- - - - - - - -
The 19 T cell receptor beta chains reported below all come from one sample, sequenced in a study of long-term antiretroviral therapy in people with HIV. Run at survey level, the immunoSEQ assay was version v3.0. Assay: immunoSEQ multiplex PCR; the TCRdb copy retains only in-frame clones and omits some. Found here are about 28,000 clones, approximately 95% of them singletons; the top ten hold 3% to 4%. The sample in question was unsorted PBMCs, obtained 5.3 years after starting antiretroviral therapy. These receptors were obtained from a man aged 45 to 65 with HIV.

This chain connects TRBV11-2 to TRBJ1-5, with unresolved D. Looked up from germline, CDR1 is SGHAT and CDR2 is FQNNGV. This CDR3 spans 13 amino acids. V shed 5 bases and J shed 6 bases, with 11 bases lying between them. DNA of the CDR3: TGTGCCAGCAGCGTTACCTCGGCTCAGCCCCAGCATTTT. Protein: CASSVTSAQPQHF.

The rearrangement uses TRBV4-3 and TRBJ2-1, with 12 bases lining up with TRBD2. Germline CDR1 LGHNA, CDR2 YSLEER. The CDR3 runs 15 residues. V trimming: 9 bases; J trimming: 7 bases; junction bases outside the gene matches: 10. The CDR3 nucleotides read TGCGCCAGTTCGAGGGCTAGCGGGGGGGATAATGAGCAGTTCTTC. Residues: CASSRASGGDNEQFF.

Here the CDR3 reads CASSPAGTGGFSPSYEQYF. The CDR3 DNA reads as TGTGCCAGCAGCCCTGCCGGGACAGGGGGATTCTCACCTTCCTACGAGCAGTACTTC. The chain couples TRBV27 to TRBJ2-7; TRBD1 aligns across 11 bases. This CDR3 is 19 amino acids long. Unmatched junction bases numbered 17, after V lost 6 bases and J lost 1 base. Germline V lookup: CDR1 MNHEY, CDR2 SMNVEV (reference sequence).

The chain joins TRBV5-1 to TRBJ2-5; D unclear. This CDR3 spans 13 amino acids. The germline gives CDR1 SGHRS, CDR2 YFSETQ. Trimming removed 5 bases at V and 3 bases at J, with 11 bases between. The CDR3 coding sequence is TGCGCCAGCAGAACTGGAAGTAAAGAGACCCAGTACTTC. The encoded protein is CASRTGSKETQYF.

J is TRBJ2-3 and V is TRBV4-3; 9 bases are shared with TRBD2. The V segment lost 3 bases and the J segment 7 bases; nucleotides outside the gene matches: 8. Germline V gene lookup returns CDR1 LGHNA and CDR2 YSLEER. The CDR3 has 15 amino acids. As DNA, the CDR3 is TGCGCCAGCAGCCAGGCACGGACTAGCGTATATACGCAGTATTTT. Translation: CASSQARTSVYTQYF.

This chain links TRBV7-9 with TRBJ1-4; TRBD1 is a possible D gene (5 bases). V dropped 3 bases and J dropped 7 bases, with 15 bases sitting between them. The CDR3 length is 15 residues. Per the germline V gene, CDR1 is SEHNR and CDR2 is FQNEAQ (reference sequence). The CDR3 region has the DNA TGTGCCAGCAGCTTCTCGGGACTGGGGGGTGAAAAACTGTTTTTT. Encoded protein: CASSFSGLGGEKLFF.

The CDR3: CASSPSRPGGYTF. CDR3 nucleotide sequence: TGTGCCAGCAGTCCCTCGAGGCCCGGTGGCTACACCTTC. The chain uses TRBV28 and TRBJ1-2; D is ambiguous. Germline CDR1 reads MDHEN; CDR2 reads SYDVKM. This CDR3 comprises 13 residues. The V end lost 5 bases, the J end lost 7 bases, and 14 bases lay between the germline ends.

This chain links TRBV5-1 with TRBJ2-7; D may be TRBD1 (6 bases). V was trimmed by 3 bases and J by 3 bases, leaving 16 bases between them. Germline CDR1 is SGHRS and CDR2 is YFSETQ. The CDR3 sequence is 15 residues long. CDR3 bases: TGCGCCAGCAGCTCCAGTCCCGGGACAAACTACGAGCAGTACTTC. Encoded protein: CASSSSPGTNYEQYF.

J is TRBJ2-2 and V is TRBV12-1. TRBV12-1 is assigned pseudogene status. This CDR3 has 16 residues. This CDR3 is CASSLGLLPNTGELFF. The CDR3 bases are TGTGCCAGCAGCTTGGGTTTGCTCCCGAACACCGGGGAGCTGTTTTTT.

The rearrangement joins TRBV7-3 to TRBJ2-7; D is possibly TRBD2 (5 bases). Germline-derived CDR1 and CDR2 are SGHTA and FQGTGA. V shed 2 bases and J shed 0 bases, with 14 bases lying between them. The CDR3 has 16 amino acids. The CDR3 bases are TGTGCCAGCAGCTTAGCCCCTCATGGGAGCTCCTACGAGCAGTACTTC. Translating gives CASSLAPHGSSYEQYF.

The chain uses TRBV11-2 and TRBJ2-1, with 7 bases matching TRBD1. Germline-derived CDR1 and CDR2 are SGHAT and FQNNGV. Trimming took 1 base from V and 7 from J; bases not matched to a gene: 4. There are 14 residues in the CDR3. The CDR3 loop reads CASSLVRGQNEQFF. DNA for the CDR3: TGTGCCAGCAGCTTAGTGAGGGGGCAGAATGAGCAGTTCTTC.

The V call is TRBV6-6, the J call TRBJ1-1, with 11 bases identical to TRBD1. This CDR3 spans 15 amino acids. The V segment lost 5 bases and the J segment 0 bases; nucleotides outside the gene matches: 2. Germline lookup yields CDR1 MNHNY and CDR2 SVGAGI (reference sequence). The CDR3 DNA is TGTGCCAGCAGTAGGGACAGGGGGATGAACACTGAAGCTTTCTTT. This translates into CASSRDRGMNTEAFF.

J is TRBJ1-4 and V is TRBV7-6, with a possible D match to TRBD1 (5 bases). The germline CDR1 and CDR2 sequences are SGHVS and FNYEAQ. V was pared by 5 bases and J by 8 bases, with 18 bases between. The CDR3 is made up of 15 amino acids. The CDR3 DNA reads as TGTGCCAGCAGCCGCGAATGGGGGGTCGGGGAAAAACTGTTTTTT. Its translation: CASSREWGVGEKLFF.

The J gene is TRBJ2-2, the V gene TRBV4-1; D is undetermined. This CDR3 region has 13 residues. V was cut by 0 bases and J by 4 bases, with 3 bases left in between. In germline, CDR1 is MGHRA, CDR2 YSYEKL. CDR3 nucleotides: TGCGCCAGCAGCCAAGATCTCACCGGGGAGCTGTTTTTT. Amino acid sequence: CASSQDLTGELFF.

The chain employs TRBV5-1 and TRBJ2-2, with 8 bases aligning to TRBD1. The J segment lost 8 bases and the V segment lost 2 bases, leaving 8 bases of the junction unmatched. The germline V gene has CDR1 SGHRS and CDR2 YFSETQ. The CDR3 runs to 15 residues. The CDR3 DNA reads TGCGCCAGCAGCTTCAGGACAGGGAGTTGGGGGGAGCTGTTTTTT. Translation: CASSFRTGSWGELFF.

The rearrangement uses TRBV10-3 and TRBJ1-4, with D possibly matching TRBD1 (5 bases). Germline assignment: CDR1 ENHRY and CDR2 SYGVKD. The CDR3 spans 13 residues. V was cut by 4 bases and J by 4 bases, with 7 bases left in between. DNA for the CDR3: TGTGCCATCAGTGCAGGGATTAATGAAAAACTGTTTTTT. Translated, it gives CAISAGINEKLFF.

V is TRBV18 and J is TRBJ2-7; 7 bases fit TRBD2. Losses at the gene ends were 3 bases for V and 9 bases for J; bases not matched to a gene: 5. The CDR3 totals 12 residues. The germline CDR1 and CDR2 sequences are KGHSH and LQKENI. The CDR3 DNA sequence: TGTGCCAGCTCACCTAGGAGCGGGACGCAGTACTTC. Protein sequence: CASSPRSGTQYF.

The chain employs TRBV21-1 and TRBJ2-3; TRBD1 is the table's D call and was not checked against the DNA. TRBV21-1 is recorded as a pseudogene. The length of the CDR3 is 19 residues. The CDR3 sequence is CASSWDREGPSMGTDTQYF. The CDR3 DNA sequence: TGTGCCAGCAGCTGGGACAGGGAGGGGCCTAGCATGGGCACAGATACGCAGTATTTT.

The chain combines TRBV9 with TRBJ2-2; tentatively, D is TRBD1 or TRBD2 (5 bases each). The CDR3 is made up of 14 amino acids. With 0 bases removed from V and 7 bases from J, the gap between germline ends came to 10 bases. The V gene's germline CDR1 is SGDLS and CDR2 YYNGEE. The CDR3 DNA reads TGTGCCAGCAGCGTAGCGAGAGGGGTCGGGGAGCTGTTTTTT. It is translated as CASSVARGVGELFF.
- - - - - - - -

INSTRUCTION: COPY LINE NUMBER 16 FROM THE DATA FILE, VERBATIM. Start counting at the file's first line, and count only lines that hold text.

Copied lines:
The chain employs TRBV5-1 and TRBJ2-2, with 8 bases aligning to TRBD1. The J segment lost 8 bases and the V segment lost 2 bases, leaving 8 bases of the junction unmatched. The germline V gene has CDR1 SGHRS and CDR2 YFSETQ. The CDR3 runs to 15 residues. The CDR3 DNA reads TGCGCCAGCAGCTTCAGGACAGGGAGTTGGGGGGAGCTGTTTTTT. Translation: CASSFRTGSWGELFF.